Tibet Autonomous Region is a provincial-level Tibetan autonomous area in China. The term “Tibet” is the abbreviation of Tibet Autonomous Region. The capital of Tibet Autonomous Region is Lhasa.
Located in the southwestern part of the Qinghai-Tibet Plateau, Tibet is one of China’s five ethnic minority autonomous regions. It has an average elevation of more than 4,000 meters and alos being known as the “Roof of the World”.
Since the beginning of the Yuan Dynasty (AD 1271-1368), the central government began to exercise jurisdiction over Tibet.
The term “Tibet” in Chinese refers to the Tibet Autonomous Region of the People’s Republic of China. It was called “Tubo” in the Tang and Song Dynasties, “Dbus-tsang” in the Yuan and Ming Dynasties; In the early Qing Dynasty (AD 1644-1911), it was called “U-tsang”, “U” is the Front-Tibet, and “Tsang” is the Rear-Tibet;
The term “Tibet” first appeared in the [Qing Shilu – meaning Factual Record Of Qing Dynasty] in the 2nd year of Kangxi Emperor (AD 1654－1722) of Qing Dynasty in AD 1663. Prior to this, the Qing people successively referred to Tibet as “Tubo”, “Dbus-tsang”, “Tubod” or “Tanggute”, especially referring to the “U” and “Tsang” areas.
After that, due to the pronunciation of the word “U” of “U-tsang” in the Tibetan is similar to the word “wargi — meaninig West” in the Manchu language, and “U-tsang” is located in the west of China; Therefore, the word “U-tsang” was first translated into “Wargi Dzang” in Manchu, which means “Tsang in the west”, and in Chinese Pinying, West is “Xi”; Tsang is “Zang”, so that when to translate from Manchu into Chinese, “Tibet” is spelled as “Xi zang”. This is the beginning of Xi Zang’s (Tibet) name;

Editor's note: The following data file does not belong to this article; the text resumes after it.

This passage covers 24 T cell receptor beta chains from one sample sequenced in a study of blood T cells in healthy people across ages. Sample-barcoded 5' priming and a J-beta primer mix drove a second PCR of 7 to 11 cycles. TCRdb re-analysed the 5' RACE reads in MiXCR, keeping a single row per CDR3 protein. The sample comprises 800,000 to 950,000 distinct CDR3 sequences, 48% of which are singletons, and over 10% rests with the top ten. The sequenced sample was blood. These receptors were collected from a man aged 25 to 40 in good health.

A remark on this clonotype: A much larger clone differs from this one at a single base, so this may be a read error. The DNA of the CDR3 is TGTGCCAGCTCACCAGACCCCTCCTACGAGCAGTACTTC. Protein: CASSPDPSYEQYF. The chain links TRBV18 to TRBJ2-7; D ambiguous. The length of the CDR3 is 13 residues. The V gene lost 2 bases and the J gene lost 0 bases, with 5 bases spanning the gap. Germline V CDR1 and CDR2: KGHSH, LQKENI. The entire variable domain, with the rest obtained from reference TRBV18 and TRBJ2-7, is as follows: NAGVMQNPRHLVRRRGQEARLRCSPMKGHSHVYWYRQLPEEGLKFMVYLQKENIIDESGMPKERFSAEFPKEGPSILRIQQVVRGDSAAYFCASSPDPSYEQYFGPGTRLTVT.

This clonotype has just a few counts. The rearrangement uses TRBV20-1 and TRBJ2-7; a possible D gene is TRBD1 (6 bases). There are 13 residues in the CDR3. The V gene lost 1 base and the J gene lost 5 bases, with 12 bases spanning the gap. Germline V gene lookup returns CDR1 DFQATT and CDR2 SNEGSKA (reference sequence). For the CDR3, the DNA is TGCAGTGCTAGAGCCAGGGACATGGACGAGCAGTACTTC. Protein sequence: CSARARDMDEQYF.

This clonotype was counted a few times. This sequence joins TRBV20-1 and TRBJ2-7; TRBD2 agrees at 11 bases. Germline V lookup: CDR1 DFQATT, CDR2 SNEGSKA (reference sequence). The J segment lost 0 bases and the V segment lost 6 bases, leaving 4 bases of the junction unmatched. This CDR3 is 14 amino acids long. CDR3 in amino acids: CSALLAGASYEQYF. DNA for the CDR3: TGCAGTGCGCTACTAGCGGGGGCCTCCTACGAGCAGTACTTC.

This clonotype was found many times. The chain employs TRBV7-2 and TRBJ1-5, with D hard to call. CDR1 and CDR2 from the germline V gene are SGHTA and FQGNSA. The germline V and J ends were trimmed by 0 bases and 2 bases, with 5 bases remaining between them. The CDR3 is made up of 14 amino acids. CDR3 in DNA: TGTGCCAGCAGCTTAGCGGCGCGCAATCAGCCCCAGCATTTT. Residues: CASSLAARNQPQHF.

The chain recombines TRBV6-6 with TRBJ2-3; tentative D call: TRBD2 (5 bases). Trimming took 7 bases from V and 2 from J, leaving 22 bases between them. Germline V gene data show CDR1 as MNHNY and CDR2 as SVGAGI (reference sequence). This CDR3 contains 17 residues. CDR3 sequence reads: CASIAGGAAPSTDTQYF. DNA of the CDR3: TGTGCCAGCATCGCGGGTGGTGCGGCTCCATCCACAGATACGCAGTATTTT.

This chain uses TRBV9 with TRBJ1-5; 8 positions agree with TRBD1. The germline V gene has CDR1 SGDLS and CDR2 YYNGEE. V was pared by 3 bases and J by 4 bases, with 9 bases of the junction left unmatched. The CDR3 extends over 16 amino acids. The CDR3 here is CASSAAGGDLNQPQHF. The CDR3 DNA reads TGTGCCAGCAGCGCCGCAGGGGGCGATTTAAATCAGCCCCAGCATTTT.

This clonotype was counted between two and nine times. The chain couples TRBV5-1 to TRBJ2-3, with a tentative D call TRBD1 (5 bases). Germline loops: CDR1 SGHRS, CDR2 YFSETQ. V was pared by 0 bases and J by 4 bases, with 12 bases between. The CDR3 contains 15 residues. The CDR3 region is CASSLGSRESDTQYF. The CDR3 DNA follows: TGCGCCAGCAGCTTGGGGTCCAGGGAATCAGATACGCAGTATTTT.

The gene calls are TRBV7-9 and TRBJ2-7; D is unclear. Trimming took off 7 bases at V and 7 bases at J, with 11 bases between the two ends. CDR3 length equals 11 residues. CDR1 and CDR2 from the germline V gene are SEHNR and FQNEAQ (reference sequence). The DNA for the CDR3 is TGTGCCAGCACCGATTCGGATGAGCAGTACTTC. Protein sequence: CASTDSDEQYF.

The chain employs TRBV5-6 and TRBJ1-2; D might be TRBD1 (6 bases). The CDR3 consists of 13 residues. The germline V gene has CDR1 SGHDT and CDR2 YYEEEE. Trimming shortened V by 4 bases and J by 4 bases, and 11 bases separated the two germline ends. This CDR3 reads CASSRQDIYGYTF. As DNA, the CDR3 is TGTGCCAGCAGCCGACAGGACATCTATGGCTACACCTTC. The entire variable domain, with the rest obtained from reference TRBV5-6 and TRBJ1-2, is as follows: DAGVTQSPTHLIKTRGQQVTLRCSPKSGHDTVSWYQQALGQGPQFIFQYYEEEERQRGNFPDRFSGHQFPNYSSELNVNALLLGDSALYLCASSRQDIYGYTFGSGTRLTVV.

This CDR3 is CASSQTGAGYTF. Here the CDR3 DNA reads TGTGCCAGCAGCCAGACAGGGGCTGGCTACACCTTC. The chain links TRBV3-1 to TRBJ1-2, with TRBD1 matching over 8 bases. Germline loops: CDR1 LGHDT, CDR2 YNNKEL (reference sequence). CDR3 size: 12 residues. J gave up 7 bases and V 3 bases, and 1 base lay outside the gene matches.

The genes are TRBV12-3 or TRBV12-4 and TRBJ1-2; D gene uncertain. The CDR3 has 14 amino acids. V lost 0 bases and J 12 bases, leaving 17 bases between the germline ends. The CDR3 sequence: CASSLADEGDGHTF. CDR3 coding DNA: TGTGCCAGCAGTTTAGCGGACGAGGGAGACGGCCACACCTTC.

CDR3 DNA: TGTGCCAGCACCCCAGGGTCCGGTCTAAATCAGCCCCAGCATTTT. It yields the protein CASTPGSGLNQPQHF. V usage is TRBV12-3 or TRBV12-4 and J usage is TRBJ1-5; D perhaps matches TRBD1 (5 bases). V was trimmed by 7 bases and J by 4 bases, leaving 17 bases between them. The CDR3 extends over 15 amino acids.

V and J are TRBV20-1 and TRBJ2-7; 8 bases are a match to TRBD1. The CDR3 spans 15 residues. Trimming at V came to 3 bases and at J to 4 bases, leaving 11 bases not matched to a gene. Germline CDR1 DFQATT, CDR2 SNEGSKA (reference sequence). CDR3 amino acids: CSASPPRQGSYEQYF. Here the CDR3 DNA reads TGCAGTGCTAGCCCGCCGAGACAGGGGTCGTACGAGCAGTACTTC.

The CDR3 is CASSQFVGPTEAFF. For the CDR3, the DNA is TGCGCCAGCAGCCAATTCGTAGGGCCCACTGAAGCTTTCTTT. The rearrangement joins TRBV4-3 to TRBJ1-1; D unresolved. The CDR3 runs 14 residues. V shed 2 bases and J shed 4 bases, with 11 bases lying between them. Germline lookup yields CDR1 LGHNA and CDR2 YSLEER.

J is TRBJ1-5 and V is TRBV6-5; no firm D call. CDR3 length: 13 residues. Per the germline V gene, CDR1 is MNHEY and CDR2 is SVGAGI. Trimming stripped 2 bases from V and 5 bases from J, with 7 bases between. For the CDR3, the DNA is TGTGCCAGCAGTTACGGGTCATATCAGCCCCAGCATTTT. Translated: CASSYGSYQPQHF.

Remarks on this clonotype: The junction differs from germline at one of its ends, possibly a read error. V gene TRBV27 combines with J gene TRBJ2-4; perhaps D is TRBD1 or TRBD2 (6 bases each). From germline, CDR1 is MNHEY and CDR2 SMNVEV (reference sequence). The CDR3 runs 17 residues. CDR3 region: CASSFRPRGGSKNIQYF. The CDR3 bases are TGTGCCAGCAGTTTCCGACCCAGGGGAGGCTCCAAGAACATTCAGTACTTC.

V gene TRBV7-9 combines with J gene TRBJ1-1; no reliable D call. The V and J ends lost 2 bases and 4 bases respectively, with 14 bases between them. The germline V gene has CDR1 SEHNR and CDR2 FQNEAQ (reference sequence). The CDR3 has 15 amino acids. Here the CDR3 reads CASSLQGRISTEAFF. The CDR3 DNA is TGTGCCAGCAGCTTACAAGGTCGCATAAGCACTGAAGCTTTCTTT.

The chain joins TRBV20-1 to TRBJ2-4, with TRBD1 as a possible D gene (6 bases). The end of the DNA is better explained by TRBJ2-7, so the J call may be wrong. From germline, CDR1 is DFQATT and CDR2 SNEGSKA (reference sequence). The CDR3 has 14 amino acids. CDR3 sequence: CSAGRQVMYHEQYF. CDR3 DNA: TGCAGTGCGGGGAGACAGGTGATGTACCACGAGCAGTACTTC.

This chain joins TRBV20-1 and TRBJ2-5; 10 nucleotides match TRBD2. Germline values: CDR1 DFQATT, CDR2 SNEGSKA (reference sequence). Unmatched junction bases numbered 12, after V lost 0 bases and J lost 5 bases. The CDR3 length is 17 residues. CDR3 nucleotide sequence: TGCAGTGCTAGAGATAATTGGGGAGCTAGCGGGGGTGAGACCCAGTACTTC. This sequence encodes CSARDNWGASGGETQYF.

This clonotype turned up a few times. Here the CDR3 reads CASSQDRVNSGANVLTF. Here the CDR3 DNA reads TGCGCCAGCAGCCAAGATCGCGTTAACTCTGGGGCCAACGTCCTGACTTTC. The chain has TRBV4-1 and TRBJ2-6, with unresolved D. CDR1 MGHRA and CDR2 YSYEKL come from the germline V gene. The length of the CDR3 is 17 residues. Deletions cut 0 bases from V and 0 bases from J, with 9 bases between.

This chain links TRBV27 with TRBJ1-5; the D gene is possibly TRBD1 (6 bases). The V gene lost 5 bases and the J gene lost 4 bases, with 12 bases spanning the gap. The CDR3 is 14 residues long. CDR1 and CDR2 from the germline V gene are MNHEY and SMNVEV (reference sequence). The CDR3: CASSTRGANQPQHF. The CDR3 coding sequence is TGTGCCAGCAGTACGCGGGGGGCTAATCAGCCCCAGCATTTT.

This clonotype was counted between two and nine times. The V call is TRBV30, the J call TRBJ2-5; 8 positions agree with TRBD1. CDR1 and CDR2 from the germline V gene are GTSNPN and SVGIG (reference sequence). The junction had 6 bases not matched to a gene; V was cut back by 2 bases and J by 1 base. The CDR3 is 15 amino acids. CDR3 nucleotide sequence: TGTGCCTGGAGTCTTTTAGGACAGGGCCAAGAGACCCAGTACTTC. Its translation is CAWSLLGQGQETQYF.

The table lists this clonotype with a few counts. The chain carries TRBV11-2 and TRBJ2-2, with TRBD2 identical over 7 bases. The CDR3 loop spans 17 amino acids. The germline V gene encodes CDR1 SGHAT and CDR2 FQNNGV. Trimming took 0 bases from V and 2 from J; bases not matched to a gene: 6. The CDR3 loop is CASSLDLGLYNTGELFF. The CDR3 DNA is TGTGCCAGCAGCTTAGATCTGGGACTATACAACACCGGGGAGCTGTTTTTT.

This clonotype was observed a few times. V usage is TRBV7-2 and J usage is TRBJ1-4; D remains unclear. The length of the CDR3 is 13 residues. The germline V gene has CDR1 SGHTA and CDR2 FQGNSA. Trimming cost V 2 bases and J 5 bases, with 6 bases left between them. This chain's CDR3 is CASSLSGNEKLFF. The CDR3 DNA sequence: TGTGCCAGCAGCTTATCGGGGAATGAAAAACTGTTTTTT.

The Central Government of the Qing Dynasty (AD 1644-1911) established the Minister of Affairs of Tibet; the local government of Tibet was established at the beginning of the Republic of China; on September 9th, 1965, the Tibet Autonomous Region was formally established.
The word “Tibet” in English may originate from the Turkic and Mongolian people calling the Tibetans “Tubod”, which was introduced to the West by the Arabs in the Yuan Dynasty, which is also derived from the Tibetan self-proclaimed “bod”. In terms of ethnic title, Tibet corresponds to “Tibetan”; but in the geographical appellation, Tibet sometimes corresponds to the “Tibet”, sometimes also refers to the entire Tibetan areas (the whole Tibet Plateau) that differ materially from the meaning of “Tibet”.
Tibet is very popular for its majestic, magical and magnificent natural scenery. It is a vast area, spectacular landforms and rich resources. The people on this land have created a rich and splendid Tibetan culture.
–Tibet Autonomous Region Brief History–
In ancient times, the ancient Tibetan clans were formed, which gradually evolved into the four major clans in Tibet plateau: Sai, Mu, Dun, and Dong. Based on this, two clans were added, “Re” and “Zhu”, commonly known as “The Six clans.”